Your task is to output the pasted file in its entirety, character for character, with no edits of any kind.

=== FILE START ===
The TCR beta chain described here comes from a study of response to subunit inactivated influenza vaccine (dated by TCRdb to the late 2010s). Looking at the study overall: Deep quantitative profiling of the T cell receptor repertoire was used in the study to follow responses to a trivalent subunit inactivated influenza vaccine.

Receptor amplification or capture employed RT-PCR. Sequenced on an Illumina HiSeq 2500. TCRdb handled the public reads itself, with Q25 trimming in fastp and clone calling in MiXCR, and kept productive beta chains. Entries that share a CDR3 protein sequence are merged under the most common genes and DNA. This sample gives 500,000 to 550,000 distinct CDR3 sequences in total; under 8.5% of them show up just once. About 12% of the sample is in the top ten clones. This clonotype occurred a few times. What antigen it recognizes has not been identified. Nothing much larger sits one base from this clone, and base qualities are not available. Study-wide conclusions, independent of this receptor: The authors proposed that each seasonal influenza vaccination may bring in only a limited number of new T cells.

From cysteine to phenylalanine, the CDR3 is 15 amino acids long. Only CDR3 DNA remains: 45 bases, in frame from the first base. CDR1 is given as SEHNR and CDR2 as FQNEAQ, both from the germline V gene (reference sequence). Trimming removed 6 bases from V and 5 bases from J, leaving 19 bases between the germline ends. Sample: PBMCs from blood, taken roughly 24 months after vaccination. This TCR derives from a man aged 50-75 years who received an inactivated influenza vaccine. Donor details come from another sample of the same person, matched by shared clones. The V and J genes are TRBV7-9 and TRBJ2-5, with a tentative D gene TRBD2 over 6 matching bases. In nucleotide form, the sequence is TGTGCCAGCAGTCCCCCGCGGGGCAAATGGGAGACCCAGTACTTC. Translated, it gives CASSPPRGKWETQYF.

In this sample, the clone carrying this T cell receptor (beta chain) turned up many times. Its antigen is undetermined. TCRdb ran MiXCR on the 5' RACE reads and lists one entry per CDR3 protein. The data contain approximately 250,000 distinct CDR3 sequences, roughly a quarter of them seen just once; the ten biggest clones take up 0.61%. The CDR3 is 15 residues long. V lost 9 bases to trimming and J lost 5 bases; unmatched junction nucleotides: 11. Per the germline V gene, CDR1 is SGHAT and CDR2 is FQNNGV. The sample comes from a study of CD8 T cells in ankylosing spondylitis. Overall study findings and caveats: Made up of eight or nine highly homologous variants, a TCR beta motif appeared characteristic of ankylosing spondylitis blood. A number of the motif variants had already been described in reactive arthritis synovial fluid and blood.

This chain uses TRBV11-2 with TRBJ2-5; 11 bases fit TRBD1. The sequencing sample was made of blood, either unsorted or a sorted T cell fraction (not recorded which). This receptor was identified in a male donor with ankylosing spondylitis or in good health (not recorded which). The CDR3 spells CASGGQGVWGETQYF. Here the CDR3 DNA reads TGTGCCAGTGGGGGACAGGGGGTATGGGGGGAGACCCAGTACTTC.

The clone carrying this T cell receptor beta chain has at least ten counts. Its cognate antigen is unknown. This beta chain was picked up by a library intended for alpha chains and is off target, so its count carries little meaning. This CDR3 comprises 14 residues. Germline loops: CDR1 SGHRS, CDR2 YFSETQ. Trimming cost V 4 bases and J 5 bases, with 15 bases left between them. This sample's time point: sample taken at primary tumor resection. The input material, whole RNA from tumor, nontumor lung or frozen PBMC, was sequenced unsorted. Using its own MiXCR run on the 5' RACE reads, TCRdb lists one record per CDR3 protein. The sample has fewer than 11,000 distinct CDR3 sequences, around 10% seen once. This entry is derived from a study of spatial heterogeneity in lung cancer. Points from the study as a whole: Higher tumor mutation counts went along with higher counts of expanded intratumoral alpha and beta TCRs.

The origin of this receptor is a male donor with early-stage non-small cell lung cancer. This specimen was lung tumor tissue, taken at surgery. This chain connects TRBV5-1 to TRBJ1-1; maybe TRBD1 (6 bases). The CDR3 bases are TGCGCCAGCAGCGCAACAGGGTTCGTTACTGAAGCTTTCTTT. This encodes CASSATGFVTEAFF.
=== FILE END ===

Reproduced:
The TCR beta chain described here comes from a study of response to subunit inactivated influenza vaccine (dated by TCRdb to the late 2010s). Looking at the study overall: Deep quantitative profiling of the T cell receptor repertoire was used in the study to follow responses to a trivalent subunit inactivated influenza vaccine.

Receptor amplification or capture employed RT-PCR. Sequenced on an Illumina HiSeq 2500. TCRdb handled the public reads itself, with Q25 trimming in fastp and clone calling in MiXCR, and kept productive beta chains. Entries that share a CDR3 protein sequence are merged under the most common genes and DNA. This sample gives 500,000 to 550,000 distinct CDR3 sequences in total; under 8.5% of them show up just once. About 12% of the sample is in the top ten clones. This clonotype occurred a few times. What antigen it recognizes has not been identified. Nothing much larger sits one base from this clone, and base qualities are not available. Study-wide conclusions, independent of this receptor: The authors proposed that each seasonal influenza vaccination may bring in only a limited number of new T cells.

From cysteine to phenylalanine, the CDR3 is 15 amino acids long. Only CDR3 DNA remains: 45 bases, in frame from the first base. CDR1 is given as SEHNR and CDR2 as FQNEAQ, both from the germline V gene (reference sequence). Trimming removed 6 bases from V and 5 bases from J, leaving 19 bases between the germline ends. Sample: PBMCs from blood, taken roughly 24 months after vaccination. This TCR derives from a man aged 50-75 years who received an inactivated influenza vaccine. Donor details come from another sample of the same person, matched by shared clones. The V and J genes are TRBV7-9 and TRBJ2-5, with a tentative D gene TRBD2 over 6 matching bases. In nucleotide form, the sequence is TGTGCCAGCAGTCCCCCGCGGGGCAAATGGGAGACCCAGTACTTC. Translated, it gives CASSPPRGKWETQYF.

In this sample, the clone carrying this T cell receptor (beta chain) turned up many times. Its antigen is undetermined. TCRdb ran MiXCR on the 5' RACE reads and lists one entry per CDR3 protein. The data contain approximately 250,000 distinct CDR3 sequences, roughly a quarter of them seen just once; the ten biggest clones take up 0.61%. The CDR3 is 15 residues long. V lost 9 bases to trimming and J lost 5 bases; unmatched junction nucleotides: 11. Per the germline V gene, CDR1 is SGHAT and CDR2 is FQNNGV. The sample comes from a study of CD8 T cells in ankylosing spondylitis. Overall study findings and caveats: Made up of eight or nine highly homologous variants, a TCR beta motif appeared characteristic of ankylosing spondylitis blood. A number of the motif variants had already been described in reactive arthritis synovial fluid and blood.

This chain uses TRBV11-2 with TRBJ2-5; 11 bases fit TRBD1. The sequencing sample was made of blood, either unsorted or a sorted T cell fraction (not recorded which). This receptor was identified in a male donor with ankylosing spondylitis or in good health (not recorded which). The CDR3 spells CASGGQGVWGETQYF. Here the CDR3 DNA reads TGTGCCAGTGGGGGACAGGGGGTATGGGGGGAGACCCAGTACTTC.

The clone carrying this T cell receptor beta chain has at least ten counts. Its cognate antigen is unknown. This beta chain was picked up by a library intended for alpha chains and is off target, so its count carries little meaning. This CDR3 comprises 14 residues. Germline loops: CDR1 SGHRS, CDR2 YFSETQ. Trimming cost V 4 bases and J 5 bases, with 15 bases left between them. This sample's time point: sample taken at primary tumor resection. The input material, whole RNA from tumor, nontumor lung or frozen PBMC, was sequenced unsorted. Using its own MiXCR run on the 5' RACE reads, TCRdb lists one record per CDR3 protein. The sample has fewer than 11,000 distinct CDR3 sequences, around 10% seen once. This entry is derived from a study of spatial heterogeneity in lung cancer. Points from the study as a whole: Higher tumor mutation counts went along with higher counts of expanded intratumoral alpha and beta TCRs.

The origin of this receptor is a male donor with early-stage non-small cell lung cancer. This specimen was lung tumor tissue, taken at surgery. This chain connects TRBV5-1 to TRBJ1-1; maybe TRBD1 (6 bases). The CDR3 bases are TGCGCCAGCAGCGCAACAGGGTTCGTTACTGAAGCTTTCTTT. This encodes CASSATGFVTEAFF.